Author Topic: Episode #59  (Read 15257 times)

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Offline Steven Novella

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Episode #59
« on: September 09, 2006, 10:59:53 AM »
Podcast #59 9/5/2006
News Items: Ed Warren Dies, New ESP claims, Evolution of Superstition
Your E-mails and Questions: Korean fan deaths, New UK Homeopathy law, Science beliefs, Recycling
Name That Logical Fallacy
Science or Fiction
Skeptical Puzzle
Steven Novella
Host, The Skeptics Guide
snovella@theness.com

Offline Timothy Clemans

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Episode #59
« Reply #1 on: September 09, 2006, 11:41:06 AM »
I'm listening to it right now. Science beliefs looks interesting.
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Offline Timothy Clemans

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Episode #59
« Reply #2 on: September 09, 2006, 12:52:50 PM »
Rebecca said that she lives on the second floor of wherever she lives and not to come to Boston and peak into her window.

Birds and monkeys came up again.
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Offline JD

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Episode #59
« Reply #3 on: September 09, 2006, 01:54:59 PM »
Can rebecca please tell me the location of the nearest Home Depot to her apartment?

It uh, helps with the remote viewing.  Orange is...psychically bright.
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Offline Timothy Clemans

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Episode #59
« Reply #4 on: September 09, 2006, 04:19:55 PM »
Quote from: "JD"
Can rebecca please tell me the location of the nearest Home Depot to her apartment?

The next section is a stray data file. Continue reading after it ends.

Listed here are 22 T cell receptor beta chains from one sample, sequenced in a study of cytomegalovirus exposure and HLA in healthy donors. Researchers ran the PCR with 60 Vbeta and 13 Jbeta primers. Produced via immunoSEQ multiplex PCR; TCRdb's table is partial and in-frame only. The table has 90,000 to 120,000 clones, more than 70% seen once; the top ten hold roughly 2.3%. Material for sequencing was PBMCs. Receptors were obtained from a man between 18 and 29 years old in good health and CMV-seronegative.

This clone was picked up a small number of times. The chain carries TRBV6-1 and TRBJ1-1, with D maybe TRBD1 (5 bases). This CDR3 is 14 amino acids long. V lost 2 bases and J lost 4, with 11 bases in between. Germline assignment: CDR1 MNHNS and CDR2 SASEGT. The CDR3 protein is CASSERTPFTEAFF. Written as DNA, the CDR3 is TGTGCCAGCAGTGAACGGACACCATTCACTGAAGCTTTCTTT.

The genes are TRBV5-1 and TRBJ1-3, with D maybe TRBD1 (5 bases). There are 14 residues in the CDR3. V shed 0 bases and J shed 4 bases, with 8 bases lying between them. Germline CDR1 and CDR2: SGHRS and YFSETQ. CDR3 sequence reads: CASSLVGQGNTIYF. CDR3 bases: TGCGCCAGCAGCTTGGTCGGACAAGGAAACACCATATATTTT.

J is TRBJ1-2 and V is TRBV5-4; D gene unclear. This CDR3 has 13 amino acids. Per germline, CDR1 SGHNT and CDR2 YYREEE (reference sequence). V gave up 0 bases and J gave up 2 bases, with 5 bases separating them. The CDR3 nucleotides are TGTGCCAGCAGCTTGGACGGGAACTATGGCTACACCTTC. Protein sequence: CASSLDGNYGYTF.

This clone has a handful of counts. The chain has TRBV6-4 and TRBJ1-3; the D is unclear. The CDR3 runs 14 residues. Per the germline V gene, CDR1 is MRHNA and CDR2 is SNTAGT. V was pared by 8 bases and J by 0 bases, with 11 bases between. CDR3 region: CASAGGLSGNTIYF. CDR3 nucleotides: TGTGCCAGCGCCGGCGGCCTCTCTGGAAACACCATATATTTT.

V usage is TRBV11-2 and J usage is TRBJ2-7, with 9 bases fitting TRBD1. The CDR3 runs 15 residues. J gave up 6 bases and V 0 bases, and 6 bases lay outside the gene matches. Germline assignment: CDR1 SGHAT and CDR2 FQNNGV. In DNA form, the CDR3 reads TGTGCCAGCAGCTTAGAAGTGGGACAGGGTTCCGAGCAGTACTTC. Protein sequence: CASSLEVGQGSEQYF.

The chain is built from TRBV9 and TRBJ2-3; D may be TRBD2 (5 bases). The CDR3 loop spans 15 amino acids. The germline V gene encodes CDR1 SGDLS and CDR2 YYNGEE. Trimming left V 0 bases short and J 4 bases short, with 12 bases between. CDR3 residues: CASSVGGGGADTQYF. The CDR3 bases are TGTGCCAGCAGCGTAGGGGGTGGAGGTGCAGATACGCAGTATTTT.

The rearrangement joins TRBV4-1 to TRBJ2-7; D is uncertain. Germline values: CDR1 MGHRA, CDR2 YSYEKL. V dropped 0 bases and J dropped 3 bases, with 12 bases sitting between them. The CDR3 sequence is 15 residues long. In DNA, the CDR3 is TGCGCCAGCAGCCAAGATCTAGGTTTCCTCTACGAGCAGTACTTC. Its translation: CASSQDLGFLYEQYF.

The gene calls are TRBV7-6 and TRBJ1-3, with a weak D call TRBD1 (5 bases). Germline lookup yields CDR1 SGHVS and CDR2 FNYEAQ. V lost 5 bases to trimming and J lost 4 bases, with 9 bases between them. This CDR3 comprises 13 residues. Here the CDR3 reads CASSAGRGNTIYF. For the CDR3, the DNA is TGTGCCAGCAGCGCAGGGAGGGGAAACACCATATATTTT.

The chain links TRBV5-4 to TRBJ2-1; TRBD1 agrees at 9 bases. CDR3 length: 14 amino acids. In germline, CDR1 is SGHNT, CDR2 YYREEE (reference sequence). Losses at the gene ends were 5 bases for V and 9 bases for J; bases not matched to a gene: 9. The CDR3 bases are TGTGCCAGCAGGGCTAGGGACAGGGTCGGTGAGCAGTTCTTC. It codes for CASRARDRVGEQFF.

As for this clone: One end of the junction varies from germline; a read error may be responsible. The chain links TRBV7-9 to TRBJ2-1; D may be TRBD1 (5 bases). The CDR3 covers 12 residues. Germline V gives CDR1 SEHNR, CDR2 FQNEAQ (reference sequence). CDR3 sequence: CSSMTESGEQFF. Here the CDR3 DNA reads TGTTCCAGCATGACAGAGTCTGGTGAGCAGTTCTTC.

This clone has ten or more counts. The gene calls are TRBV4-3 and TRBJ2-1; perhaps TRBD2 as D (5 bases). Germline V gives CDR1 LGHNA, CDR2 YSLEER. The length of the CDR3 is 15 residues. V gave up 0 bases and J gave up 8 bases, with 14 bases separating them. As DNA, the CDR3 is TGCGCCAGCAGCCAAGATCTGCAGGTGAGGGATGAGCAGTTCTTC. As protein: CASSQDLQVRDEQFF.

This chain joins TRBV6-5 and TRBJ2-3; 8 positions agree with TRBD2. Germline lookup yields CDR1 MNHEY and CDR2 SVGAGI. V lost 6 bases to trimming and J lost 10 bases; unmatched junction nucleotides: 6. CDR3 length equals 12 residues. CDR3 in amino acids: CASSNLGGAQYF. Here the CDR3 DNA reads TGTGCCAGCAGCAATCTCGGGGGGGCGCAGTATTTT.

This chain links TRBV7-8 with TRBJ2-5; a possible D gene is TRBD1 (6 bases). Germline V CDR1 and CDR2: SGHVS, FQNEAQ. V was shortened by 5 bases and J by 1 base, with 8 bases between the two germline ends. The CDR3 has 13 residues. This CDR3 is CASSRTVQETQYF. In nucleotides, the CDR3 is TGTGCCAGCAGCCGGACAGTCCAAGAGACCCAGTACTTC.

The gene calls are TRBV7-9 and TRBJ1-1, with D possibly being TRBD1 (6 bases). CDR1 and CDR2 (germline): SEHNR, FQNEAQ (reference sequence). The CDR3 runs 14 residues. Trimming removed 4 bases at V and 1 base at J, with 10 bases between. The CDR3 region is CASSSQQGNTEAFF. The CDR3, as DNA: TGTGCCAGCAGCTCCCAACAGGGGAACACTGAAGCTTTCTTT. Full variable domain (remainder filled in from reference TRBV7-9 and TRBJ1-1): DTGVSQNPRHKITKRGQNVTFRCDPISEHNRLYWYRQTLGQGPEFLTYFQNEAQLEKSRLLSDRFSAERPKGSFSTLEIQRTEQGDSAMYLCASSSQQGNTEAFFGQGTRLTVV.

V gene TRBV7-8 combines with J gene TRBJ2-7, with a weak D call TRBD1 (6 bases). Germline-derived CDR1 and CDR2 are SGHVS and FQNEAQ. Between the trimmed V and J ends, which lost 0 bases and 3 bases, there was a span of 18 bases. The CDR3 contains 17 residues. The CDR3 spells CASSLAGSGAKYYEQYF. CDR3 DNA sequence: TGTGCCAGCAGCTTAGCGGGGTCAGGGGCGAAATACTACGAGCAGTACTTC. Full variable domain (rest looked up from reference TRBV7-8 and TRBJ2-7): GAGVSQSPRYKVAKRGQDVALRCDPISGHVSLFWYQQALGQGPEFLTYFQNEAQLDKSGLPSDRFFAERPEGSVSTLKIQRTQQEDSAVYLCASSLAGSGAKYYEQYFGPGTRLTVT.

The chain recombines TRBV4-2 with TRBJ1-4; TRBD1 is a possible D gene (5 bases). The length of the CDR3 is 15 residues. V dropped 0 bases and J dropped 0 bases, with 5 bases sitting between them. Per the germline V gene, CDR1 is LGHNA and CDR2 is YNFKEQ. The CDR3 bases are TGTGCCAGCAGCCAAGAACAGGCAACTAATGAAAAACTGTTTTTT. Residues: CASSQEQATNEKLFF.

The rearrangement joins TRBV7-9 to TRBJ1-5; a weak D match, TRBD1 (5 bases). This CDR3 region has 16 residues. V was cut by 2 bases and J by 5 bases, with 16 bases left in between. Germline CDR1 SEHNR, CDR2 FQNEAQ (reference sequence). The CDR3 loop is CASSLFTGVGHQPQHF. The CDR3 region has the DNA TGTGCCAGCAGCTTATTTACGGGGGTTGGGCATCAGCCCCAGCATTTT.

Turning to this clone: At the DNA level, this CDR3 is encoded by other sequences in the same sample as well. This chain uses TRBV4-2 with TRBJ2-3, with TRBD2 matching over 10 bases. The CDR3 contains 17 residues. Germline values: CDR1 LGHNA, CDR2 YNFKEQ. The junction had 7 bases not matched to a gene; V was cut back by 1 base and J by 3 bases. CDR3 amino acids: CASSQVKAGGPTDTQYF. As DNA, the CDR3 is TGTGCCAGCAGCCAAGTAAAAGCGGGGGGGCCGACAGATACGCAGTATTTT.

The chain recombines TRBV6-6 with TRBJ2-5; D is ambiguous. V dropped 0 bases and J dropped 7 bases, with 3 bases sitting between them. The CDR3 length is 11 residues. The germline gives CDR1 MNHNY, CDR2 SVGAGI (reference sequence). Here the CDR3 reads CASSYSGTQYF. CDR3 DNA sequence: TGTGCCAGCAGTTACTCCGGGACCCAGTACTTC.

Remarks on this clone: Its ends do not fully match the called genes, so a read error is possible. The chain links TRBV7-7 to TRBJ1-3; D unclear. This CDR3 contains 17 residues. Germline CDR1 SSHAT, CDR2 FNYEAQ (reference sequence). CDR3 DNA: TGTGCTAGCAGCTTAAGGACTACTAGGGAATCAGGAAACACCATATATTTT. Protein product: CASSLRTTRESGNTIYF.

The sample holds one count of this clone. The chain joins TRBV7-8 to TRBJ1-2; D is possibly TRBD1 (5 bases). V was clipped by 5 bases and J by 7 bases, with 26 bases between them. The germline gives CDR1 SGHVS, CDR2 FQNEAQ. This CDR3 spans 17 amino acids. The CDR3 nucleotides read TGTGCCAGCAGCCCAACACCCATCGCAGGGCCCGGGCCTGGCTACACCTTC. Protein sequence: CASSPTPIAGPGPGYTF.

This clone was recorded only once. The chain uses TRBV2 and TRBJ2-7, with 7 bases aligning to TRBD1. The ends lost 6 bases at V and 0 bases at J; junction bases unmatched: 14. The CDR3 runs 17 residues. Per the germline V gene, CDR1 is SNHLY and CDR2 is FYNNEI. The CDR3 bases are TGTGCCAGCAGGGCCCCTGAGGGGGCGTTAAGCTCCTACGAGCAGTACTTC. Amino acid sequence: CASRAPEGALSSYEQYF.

It uh, helps with the remote viewing.  Orange is...psychically bright.


Good one then find all the multistory apt. complexs
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Offline mindme

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Episode #59
« Reply #5 on: September 11, 2006, 02:31:28 AM »
My Nigerian bank scamming site:

http://www.yrad.com

And my thread on Fan Death:

http://www.skepchick.org/skepticsguide/viewtopic.php?t=304

Korean society is very hierarchical. If doctors and the news media says it's fan death, it's fan death by gum.

There are some shocking stories on my teacher message board about fires in their school's building and no one will pull the fire alarm, call the fire department, or (gasp) evacuate the children because they don't have authority from the boss.

A friend's father is an industrial psychologist and he was researching how to make cockpit environment's safer. Korean Airlines had one of the worst safety records because of pilot error. The captain makes a mistake. His first officer doesn't feel it's his place to let the captain know he made a mistake.